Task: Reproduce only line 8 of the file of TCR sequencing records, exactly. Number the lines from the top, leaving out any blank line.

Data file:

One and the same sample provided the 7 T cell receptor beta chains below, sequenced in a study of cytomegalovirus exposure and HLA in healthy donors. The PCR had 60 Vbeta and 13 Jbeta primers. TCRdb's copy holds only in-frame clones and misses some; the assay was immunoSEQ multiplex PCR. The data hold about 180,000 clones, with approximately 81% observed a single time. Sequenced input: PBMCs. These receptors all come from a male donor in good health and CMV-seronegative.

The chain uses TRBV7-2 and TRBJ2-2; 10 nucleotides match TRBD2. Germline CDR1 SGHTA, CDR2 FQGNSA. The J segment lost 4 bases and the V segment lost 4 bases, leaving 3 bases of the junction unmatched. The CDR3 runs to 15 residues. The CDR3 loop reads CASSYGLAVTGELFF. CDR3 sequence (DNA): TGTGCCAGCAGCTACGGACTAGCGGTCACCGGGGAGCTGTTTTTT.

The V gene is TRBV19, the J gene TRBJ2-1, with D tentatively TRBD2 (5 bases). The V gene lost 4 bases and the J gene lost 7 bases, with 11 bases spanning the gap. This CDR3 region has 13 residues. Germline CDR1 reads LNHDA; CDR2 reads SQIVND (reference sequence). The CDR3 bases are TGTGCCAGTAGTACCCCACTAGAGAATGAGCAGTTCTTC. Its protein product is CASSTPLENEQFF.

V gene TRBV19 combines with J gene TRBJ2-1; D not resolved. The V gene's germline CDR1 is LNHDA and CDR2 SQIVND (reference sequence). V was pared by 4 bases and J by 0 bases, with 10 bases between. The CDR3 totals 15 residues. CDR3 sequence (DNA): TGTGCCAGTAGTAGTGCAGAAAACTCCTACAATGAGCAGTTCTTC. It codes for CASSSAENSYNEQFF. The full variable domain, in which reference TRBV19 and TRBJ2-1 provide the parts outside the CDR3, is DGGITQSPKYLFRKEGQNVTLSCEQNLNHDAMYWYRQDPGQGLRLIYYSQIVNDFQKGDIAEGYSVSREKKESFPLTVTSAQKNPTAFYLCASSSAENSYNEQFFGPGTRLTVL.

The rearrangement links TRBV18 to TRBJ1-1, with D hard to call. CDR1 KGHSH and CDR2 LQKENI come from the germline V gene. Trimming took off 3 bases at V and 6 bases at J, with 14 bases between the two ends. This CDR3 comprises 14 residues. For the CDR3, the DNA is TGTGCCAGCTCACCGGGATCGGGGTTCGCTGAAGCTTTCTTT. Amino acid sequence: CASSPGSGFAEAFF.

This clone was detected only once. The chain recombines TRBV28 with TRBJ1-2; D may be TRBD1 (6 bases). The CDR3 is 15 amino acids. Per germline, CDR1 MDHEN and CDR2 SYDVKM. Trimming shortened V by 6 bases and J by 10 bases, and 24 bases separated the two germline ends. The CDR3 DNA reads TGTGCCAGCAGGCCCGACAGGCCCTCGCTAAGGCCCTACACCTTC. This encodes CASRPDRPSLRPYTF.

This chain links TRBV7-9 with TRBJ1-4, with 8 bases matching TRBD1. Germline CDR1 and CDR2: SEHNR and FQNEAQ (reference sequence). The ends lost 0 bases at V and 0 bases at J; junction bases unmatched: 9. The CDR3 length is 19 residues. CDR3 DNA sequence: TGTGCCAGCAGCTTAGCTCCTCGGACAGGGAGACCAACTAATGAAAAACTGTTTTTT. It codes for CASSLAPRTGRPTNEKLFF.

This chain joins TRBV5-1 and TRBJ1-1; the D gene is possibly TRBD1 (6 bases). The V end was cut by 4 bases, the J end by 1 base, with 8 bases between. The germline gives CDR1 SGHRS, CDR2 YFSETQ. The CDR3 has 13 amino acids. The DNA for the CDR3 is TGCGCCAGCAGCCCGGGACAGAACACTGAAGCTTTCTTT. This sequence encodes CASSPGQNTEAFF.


This chain joins TRBV5-1 and TRBJ1-1; the D gene is possibly TRBD1 (6 bases). The V end was cut by 4 bases, the J end by 1 base, with 8 bases between. The germline gives CDR1 SGHRS, CDR2 YFSETQ. The CDR3 has 13 amino acids. The DNA for the CDR3 is TGCGCCAGCAGCCCGGGACAGAACACTGAAGCTTTCTTT. This sequence encodes CASSPGQNTEAFF.